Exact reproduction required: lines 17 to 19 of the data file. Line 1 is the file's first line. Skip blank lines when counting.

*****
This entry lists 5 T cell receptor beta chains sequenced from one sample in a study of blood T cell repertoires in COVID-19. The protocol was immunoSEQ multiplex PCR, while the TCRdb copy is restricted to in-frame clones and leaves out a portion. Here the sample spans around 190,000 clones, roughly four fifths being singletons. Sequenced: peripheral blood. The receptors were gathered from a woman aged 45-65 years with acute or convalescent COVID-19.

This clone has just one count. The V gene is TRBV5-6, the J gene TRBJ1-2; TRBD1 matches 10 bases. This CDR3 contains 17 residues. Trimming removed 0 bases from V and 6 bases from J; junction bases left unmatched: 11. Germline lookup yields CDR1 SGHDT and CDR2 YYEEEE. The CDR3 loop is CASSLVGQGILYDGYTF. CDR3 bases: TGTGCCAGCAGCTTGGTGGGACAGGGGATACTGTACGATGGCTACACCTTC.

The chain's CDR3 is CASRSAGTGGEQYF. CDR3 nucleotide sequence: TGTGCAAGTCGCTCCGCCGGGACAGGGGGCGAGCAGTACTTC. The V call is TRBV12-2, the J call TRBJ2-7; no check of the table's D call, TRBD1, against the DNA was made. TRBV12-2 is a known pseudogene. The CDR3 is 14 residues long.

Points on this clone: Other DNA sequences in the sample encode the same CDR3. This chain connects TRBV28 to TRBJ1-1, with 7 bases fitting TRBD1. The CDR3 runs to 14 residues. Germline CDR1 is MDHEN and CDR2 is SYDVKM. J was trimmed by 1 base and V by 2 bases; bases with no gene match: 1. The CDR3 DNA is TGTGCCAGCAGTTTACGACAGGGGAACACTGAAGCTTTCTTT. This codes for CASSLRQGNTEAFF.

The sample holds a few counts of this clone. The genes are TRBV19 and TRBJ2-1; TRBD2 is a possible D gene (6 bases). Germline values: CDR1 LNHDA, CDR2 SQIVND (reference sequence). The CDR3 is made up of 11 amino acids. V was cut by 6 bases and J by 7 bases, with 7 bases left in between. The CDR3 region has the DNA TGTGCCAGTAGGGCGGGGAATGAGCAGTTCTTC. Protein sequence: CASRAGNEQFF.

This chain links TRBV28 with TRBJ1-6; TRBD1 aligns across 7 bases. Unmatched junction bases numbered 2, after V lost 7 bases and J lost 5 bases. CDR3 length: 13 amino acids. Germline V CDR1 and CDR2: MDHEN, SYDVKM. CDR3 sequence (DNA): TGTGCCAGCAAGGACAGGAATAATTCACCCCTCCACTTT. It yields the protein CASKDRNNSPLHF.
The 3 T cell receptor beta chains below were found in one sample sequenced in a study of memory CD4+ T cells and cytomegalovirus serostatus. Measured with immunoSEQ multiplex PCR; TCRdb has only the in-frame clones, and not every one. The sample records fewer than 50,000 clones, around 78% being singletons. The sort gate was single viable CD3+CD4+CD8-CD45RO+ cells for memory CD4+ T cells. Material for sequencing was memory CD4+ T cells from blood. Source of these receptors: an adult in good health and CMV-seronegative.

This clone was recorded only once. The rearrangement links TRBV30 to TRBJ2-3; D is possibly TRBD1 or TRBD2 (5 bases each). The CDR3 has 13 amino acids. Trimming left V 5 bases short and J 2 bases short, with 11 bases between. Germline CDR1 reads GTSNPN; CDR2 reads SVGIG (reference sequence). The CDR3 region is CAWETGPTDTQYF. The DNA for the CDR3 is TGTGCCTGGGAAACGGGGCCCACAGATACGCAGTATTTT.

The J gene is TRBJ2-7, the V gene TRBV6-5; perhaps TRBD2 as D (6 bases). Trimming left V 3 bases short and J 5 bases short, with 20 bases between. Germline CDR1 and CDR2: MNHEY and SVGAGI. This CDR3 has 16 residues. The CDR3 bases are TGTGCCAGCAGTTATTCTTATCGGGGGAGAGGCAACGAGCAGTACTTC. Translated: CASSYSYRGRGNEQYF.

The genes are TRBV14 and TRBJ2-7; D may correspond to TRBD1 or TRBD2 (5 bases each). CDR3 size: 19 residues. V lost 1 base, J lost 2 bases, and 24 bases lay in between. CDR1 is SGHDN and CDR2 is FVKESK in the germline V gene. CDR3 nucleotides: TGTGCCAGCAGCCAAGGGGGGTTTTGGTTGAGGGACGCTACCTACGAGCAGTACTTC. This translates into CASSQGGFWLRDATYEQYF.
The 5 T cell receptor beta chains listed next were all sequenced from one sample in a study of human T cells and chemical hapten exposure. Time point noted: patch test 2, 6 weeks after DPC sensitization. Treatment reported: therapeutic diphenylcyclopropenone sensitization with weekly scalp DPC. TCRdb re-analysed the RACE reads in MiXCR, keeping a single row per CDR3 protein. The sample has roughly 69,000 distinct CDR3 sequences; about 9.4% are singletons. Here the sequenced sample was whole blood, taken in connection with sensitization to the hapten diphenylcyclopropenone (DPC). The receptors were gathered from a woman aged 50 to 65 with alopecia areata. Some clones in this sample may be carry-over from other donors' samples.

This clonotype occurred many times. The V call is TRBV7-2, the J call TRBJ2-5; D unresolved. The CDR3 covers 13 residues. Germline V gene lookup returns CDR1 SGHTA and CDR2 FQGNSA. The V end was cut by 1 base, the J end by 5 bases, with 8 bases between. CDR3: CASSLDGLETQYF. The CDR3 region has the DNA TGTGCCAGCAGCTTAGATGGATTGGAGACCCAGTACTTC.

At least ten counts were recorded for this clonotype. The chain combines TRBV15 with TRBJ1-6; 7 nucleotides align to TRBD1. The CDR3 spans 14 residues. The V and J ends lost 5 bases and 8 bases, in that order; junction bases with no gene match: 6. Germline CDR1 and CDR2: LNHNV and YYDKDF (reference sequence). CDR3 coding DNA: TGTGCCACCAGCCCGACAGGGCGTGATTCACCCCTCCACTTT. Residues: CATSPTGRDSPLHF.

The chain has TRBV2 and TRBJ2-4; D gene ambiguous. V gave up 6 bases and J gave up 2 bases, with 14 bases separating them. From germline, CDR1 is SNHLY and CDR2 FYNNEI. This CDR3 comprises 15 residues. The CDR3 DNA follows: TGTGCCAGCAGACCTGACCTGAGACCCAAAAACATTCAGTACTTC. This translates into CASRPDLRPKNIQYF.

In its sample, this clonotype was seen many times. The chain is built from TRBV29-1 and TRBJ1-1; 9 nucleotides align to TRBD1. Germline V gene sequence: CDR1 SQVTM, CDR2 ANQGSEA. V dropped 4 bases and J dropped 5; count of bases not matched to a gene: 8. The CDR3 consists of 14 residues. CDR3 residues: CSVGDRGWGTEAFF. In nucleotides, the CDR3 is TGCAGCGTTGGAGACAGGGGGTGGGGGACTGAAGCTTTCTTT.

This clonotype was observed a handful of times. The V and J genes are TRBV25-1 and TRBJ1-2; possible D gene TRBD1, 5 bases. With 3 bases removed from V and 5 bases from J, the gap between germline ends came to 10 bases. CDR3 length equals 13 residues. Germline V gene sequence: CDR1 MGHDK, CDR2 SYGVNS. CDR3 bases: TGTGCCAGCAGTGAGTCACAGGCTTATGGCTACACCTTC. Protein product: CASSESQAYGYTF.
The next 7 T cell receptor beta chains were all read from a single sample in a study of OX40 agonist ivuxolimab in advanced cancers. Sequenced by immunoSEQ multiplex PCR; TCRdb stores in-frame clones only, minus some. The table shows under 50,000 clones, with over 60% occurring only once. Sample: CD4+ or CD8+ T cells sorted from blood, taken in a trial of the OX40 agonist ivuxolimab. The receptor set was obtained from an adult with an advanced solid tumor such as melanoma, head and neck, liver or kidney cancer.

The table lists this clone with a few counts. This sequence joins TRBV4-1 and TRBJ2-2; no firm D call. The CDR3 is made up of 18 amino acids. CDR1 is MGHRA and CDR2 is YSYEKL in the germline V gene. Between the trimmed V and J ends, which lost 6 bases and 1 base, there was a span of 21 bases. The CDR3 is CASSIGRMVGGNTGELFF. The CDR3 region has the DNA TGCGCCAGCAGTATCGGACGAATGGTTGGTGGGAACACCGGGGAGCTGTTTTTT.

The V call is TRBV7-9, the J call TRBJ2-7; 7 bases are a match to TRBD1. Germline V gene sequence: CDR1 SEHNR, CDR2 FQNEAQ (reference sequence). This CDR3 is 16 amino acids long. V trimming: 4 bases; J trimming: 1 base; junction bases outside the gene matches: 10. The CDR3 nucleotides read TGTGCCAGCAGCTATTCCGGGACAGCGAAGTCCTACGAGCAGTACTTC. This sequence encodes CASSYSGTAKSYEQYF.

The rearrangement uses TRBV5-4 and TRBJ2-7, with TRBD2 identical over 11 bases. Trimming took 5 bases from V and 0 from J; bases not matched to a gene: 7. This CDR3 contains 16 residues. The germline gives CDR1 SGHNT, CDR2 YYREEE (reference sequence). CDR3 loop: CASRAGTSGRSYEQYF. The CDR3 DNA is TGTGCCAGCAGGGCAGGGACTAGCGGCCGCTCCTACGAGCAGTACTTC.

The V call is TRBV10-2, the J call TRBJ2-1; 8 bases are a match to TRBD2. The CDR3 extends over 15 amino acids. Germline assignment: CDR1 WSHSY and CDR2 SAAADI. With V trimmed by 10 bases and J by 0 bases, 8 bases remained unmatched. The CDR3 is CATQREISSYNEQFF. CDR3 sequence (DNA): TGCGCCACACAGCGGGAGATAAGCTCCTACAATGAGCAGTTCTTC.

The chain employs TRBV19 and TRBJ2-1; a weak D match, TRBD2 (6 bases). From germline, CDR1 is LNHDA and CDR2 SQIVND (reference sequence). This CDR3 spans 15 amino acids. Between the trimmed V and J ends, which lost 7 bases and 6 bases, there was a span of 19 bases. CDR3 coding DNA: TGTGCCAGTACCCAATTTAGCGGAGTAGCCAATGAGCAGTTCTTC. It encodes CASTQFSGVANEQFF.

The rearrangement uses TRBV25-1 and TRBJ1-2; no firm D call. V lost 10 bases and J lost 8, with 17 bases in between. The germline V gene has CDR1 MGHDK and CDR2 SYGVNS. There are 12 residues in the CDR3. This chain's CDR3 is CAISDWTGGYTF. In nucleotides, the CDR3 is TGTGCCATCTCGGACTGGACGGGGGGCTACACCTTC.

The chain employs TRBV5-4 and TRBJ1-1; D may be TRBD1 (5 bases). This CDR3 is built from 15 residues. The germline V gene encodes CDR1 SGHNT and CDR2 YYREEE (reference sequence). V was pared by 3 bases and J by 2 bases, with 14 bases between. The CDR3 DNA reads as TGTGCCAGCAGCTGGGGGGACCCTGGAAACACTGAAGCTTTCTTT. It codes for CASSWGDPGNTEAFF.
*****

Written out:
The next 7 T cell receptor beta chains were all read from a single sample in a study of OX40 agonist ivuxolimab in advanced cancers. Sequenced by immunoSEQ multiplex PCR; TCRdb stores in-frame clones only, minus some. The table shows under 50,000 clones, with over 60% occurring only once. Sample: CD4+ or CD8+ T cells sorted from blood, taken in a trial of the OX40 agonist ivuxolimab. The receptor set was obtained from an adult with an advanced solid tumor such as melanoma, head and neck, liver or kidney cancer.

The table lists this clone with a few counts. This sequence joins TRBV4-1 and TRBJ2-2; no firm D call. The CDR3 is made up of 18 amino acids. CDR1 is MGHRA and CDR2 is YSYEKL in the germline V gene. Between the trimmed V and J ends, which lost 6 bases and 1 base, there was a span of 21 bases. The CDR3 is CASSIGRMVGGNTGELFF. The CDR3 region has the DNA TGCGCCAGCAGTATCGGACGAATGGTTGGTGGGAACACCGGGGAGCTGTTTTTT.

The V call is TRBV7-9, the J call TRBJ2-7; 7 bases are a match to TRBD1. Germline V gene sequence: CDR1 SEHNR, CDR2 FQNEAQ (reference sequence). This CDR3 is 16 amino acids long. V trimming: 4 bases; J trimming: 1 base; junction bases outside the gene matches: 10. The CDR3 nucleotides read TGTGCCAGCAGCTATTCCGGGACAGCGAAGTCCTACGAGCAGTACTTC. This sequence encodes CASSYSGTAKSYEQYF.